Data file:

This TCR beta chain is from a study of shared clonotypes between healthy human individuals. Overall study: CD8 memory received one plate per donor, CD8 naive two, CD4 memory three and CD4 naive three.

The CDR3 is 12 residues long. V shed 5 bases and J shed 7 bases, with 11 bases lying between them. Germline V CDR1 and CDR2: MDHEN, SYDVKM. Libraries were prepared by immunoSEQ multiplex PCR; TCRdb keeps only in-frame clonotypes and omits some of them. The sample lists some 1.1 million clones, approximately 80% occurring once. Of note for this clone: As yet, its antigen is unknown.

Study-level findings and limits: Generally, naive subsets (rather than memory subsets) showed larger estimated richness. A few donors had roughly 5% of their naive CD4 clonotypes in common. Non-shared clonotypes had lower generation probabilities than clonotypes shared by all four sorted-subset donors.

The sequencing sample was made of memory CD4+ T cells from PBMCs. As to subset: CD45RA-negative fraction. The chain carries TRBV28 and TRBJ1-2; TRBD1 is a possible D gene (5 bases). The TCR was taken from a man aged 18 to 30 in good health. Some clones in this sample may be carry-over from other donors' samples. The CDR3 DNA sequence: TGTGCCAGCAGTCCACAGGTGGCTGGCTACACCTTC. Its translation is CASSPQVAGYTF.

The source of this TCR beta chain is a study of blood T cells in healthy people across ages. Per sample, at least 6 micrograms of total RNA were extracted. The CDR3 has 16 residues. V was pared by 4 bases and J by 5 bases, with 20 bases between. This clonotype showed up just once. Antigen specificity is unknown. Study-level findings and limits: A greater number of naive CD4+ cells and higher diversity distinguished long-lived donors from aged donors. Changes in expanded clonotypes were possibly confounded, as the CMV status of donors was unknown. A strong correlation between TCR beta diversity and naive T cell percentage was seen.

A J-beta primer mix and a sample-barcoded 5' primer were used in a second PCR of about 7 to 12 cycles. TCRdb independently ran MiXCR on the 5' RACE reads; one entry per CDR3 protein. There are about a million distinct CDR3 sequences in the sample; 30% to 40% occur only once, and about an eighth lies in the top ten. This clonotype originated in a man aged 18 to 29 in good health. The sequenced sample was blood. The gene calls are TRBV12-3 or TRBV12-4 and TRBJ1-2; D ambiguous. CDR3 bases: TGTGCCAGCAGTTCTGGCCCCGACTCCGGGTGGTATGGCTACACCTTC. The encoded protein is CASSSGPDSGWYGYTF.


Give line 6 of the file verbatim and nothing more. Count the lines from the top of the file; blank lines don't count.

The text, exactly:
A J-beta primer mix and a sample-barcoded 5' primer were used in a second PCR of about 7 to 12 cycles. TCRdb independently ran MiXCR on the 5' RACE reads; one entry per CDR3 protein. There are about a million distinct CDR3 sequences in the sample; 30% to 40% occur only once, and about an eighth lies in the top ten. This clonotype originated in a man aged 18 to 29 in good health. The sequenced sample was blood. The gene calls are TRBV12-3 or TRBV12-4 and TRBJ1-2; D ambiguous. CDR3 bases: TGTGCCAGCAGTTCTGGCCCCGACTCCGGGTGGTATGGCTACACCTTC. The encoded protein is CASSSGPDSGWYGYTF.